Whether or not purchasing insurance was the best choice depends on how long Charlie and Kat live and the inflation rate over their lifetimes. It also depends on how reliant they are on each other’s income and what other assets are available in the event one of them dies before the other.
This insurance will pay the same death benefit when they are 70 as it would today. The retirement benefit will receive annual COLAs. If Charlie’s retirement receives 3 percent annual COLAs, then it will double in 24 years -- meaning that when Charlie is 82, his retirement would potentially increase to $224,000. The survivor annuity at that time would pay Kat a benefit of $123,200 a year.
Charlie’s life insurance would pay Kat a benefit of $600,000 at age 82, since the term insurance would have expired earlier. What would Kat do to replace the $224,000 that stopped when Charlie died? She would be able to use the $600,000, but she would only be able to withdraw some of the lost income because she would not know how long she might outlive her husband. Charlie and Kat will need to do some careful estate planning to be sure they’re prepared to implement a prudent plan upon the death of either spouse.
Kat and Charlie believe they both have good individual pensions if the other passes. The insurance provides them each with a cushion if either died unexpectedly. They are both currently in good health and longevity runs in their families. If they both live into their 90s, that leaves only a few years to collect a survivor benefit.
Charlie also said he might reduce or eliminate the life insurance if at some point he and Kat don't believe it’s necessary. The good news about the survivor annuity is that it’s a permanent choice. Unless Charlie or Kat are only living on a portion of their retirement income, the survivor will always need money to replace the lost retirement income of the deceased partner.
Another thing to keep in mind is that not everyone can purchase life insurance -- you have to be insurable. In addition, your age will have a major effect on the cost of the insurance. Couples should not be too quick to discount the value of the spousal survivor annuity options available. Although the cost of the benefit is steep, the value can be tremendous.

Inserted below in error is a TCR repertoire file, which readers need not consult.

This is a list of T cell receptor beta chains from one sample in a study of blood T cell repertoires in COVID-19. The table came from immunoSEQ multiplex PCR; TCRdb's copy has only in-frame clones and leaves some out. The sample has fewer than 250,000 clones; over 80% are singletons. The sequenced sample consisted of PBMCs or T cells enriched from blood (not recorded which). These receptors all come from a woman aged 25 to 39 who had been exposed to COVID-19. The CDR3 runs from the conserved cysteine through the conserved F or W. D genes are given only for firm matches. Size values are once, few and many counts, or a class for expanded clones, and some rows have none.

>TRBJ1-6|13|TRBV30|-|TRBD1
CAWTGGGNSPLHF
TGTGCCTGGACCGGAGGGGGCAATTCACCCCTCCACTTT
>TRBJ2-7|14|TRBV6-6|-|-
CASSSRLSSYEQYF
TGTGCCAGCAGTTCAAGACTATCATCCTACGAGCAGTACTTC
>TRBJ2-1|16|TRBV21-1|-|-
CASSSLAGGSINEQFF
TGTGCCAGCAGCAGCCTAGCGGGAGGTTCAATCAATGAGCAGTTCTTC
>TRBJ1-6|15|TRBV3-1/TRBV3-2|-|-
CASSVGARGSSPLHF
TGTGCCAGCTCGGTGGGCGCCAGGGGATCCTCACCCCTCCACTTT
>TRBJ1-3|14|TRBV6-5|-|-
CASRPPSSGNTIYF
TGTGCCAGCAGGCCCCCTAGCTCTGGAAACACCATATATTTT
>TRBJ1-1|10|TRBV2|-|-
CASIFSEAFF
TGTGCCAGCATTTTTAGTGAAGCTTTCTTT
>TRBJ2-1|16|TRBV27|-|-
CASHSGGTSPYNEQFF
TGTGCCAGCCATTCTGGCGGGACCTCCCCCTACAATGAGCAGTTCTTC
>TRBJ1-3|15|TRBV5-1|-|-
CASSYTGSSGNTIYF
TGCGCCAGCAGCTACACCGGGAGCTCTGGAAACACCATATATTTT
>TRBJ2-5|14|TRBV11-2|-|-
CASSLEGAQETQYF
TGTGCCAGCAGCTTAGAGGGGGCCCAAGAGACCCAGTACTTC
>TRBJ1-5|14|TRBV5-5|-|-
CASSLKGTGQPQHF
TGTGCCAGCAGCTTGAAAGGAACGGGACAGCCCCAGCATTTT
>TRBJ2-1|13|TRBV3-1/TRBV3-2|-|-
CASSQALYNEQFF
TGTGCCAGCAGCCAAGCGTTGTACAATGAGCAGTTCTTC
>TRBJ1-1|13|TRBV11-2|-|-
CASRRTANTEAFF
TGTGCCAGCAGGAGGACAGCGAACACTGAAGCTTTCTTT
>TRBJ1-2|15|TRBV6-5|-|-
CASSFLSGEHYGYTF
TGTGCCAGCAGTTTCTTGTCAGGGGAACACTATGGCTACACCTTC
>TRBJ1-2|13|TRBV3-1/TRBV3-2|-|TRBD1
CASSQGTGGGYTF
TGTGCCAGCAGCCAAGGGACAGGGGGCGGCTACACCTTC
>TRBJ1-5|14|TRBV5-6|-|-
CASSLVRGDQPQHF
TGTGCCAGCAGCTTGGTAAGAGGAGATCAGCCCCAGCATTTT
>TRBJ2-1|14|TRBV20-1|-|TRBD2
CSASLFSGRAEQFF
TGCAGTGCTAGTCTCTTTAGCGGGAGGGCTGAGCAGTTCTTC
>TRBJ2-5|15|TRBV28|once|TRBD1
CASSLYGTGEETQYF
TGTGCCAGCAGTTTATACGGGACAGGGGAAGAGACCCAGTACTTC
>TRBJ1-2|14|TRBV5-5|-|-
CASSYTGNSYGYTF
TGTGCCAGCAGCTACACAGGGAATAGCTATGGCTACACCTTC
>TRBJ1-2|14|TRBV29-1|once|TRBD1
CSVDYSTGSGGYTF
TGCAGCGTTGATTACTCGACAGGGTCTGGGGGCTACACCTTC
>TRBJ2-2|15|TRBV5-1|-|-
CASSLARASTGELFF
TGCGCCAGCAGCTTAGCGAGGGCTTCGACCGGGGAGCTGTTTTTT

By the way, while Charlie and Kat are retiring under CSRS, the decision doesn’t get much easier for those under the Federal Employees Retirement System. The difference is that the FERS annuity benefit is only one piece of the retirement income pie. A FERS couple also needs to consider what happens to Social Security when one spouse dies before the other.
If both husband and wife are receiving their own Social Security retirement benefits, the surviving spouse will generally receive only the higher of the two benefits, but not both. Also, they’ll need to consider what to do with the money each of them has invested in the Thrift Savings Plan. In many cases, the TSP will continue to be a valuable source of income to supplement the monthly FERS retirement benefit and Social Security payments. A surviving spouse may choose to transfer the TSP account of their deceased spouse into their account and continue to receive a monthly payout.
No matter which retirement system you are covered under, deciding how to protect your spouse is an important and sometimes very complicated decision. The best place to start is to have your retirement benefit computed with the survivor annuity election to show your reduced retirement as well as the survivor benefit amount. Consider all of your retirement income, which may include additional pension benefits and other retirement savings along with Social Security.
Remember that if you live a long time in retirement, inflation can become a major factor. Ask each other one big question: “If I die first, how will that leave you financially?” Or, conversely, “If you die first, how will that leave me financially?”